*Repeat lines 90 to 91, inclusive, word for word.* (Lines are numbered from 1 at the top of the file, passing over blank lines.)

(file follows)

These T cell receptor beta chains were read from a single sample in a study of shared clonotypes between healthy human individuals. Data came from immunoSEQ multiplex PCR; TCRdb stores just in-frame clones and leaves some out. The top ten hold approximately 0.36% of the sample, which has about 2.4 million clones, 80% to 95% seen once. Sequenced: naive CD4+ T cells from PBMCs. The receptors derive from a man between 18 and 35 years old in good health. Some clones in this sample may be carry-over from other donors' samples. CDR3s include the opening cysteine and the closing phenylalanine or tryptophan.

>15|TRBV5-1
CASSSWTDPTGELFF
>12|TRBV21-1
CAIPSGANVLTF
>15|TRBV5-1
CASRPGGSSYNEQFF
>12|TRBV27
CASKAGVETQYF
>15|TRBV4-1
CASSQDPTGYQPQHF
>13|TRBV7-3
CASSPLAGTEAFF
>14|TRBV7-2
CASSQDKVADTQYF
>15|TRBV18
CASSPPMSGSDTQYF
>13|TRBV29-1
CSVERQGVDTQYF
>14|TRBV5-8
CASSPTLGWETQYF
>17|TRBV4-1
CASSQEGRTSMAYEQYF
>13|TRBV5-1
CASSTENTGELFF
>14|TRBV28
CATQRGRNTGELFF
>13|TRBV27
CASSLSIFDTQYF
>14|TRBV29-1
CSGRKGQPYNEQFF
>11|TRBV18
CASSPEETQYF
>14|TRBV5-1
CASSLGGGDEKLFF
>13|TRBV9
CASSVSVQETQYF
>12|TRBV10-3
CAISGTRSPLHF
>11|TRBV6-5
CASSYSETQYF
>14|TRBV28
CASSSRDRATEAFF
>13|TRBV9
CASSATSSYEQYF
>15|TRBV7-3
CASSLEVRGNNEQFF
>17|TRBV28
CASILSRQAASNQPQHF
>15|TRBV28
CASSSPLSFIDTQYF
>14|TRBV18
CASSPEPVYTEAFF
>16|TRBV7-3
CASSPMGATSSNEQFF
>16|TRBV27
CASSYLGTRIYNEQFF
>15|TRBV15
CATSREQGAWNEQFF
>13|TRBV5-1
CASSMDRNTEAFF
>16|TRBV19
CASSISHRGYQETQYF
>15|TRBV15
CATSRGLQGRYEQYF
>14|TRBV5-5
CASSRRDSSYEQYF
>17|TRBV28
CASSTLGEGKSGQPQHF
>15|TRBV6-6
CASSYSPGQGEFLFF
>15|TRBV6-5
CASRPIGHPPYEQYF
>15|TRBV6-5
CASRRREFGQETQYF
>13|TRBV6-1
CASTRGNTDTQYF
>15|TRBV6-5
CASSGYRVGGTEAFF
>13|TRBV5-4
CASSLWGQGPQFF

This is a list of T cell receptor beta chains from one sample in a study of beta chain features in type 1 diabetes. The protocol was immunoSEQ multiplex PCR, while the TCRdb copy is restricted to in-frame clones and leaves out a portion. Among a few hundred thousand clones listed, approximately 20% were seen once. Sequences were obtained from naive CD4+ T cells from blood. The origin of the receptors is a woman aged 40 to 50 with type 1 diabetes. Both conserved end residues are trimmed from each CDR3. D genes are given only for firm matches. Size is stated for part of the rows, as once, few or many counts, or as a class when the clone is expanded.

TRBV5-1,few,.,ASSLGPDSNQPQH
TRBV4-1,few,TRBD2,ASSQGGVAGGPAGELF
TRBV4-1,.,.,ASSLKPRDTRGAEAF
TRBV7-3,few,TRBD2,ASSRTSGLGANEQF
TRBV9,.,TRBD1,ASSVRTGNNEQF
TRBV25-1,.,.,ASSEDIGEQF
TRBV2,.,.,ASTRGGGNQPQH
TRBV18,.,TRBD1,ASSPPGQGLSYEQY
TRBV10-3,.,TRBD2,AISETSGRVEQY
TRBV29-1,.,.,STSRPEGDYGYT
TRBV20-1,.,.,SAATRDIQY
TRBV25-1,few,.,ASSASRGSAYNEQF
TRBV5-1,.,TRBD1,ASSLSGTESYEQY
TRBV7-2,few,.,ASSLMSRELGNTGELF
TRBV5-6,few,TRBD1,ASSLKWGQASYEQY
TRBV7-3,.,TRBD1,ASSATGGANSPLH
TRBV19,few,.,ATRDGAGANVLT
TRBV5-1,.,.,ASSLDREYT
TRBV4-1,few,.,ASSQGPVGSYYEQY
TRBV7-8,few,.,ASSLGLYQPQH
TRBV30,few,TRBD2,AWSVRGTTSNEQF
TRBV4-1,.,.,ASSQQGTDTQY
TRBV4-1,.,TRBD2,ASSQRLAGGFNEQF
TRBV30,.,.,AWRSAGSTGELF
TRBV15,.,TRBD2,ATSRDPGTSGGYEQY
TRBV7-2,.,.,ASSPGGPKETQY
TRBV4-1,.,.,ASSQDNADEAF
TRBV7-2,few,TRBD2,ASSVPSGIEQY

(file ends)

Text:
TRBV18,.,TRBD1,ASSPPGQGLSYEQY
TRBV10-3,.,TRBD2,AISETSGRVEQY